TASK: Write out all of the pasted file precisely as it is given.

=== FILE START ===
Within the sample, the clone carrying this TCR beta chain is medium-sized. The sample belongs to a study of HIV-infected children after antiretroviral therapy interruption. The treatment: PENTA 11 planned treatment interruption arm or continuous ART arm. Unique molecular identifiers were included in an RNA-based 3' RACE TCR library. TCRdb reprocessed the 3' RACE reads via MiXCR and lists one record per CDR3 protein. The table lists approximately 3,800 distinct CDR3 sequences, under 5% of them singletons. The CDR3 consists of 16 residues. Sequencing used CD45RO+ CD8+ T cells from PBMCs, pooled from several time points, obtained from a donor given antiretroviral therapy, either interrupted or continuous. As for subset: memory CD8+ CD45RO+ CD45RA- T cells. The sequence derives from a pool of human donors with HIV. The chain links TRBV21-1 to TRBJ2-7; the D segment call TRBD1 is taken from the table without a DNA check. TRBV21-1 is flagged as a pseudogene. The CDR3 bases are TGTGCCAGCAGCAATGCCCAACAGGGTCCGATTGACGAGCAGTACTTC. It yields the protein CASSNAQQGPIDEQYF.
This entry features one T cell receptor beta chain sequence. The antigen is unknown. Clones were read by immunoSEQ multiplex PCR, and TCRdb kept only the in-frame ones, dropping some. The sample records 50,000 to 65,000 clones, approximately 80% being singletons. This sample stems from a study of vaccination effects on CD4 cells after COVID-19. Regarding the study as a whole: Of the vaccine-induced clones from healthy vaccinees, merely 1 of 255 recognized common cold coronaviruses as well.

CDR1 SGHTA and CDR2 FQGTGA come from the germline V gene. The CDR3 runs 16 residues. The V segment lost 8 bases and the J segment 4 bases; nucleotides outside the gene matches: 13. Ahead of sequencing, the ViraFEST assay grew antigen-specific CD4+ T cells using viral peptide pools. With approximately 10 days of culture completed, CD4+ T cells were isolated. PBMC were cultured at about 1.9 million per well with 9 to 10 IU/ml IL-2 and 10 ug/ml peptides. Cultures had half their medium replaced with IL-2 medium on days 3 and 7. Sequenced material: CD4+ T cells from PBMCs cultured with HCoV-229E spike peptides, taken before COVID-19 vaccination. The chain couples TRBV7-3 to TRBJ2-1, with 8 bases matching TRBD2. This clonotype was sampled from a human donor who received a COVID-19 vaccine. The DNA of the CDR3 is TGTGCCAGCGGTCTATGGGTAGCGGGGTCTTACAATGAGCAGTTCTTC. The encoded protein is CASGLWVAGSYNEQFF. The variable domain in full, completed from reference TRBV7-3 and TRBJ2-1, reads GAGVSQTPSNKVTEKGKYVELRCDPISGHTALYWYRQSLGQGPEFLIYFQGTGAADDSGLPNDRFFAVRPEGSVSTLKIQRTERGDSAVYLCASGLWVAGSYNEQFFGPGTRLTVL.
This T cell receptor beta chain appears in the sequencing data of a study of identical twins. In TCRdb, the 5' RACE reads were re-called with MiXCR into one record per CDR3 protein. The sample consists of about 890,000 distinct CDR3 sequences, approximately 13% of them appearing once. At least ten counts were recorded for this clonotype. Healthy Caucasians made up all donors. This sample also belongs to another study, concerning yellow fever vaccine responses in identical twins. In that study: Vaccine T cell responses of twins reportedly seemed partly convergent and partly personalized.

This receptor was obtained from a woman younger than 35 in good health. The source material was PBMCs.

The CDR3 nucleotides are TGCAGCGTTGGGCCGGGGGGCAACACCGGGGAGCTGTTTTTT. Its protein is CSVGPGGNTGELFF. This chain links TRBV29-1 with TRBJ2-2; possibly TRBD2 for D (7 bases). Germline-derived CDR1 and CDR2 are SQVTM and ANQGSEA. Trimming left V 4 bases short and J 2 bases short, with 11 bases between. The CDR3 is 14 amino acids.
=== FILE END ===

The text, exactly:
Within the sample, the clone carrying this TCR beta chain is medium-sized. The sample belongs to a study of HIV-infected children after antiretroviral therapy interruption. The treatment: PENTA 11 planned treatment interruption arm or continuous ART arm. Unique molecular identifiers were included in an RNA-based 3' RACE TCR library. TCRdb reprocessed the 3' RACE reads via MiXCR and lists one record per CDR3 protein. The table lists approximately 3,800 distinct CDR3 sequences, under 5% of them singletons. The CDR3 consists of 16 residues. Sequencing used CD45RO+ CD8+ T cells from PBMCs, pooled from several time points, obtained from a donor given antiretroviral therapy, either interrupted or continuous. As for subset: memory CD8+ CD45RO+ CD45RA- T cells. The sequence derives from a pool of human donors with HIV. The chain links TRBV21-1 to TRBJ2-7; the D segment call TRBD1 is taken from the table without a DNA check. TRBV21-1 is flagged as a pseudogene. The CDR3 bases are TGTGCCAGCAGCAATGCCCAACAGGGTCCGATTGACGAGCAGTACTTC. It yields the protein CASSNAQQGPIDEQYF.
This entry features one T cell receptor beta chain sequence. The antigen is unknown. Clones were read by immunoSEQ multiplex PCR, and TCRdb kept only the in-frame ones, dropping some. The sample records 50,000 to 65,000 clones, approximately 80% being singletons. This sample stems from a study of vaccination effects on CD4 cells after COVID-19. Regarding the study as a whole: Of the vaccine-induced clones from healthy vaccinees, merely 1 of 255 recognized common cold coronaviruses as well.

CDR1 SGHTA and CDR2 FQGTGA come from the germline V gene. The CDR3 runs 16 residues. The V segment lost 8 bases and the J segment 4 bases; nucleotides outside the gene matches: 13. Ahead of sequencing, the ViraFEST assay grew antigen-specific CD4+ T cells using viral peptide pools. With approximately 10 days of culture completed, CD4+ T cells were isolated. PBMC were cultured at about 1.9 million per well with 9 to 10 IU/ml IL-2 and 10 ug/ml peptides. Cultures had half their medium replaced with IL-2 medium on days 3 and 7. Sequenced material: CD4+ T cells from PBMCs cultured with HCoV-229E spike peptides, taken before COVID-19 vaccination. The chain couples TRBV7-3 to TRBJ2-1, with 8 bases matching TRBD2. This clonotype was sampled from a human donor who received a COVID-19 vaccine. The DNA of the CDR3 is TGTGCCAGCGGTCTATGGGTAGCGGGGTCTTACAATGAGCAGTTCTTC. The encoded protein is CASGLWVAGSYNEQFF. The variable domain in full, completed from reference TRBV7-3 and TRBJ2-1, reads GAGVSQTPSNKVTEKGKYVELRCDPISGHTALYWYRQSLGQGPEFLIYFQGTGAADDSGLPNDRFFAVRPEGSVSTLKIQRTERGDSAVYLCASGLWVAGSYNEQFFGPGTRLTVL.
This T cell receptor beta chain appears in the sequencing data of a study of identical twins. In TCRdb, the 5' RACE reads were re-called with MiXCR into one record per CDR3 protein. The sample consists of about 890,000 distinct CDR3 sequences, approximately 13% of them appearing once. At least ten counts were recorded for this clonotype. Healthy Caucasians made up all donors. This sample also belongs to another study, concerning yellow fever vaccine responses in identical twins. In that study: Vaccine T cell responses of twins reportedly seemed partly convergent and partly personalized.

This receptor was obtained from a woman younger than 35 in good health. The source material was PBMCs.

The CDR3 nucleotides are TGCAGCGTTGGGCCGGGGGGCAACACCGGGGAGCTGTTTTTT. Its protein is CSVGPGGNTGELFF. This chain links TRBV29-1 with TRBJ2-2; possibly TRBD2 for D (7 bases). Germline-derived CDR1 and CDR2 are SQVTM and ANQGSEA. Trimming left V 4 bases short and J 2 bases short, with 11 bases between. The CDR3 is 14 amino acids.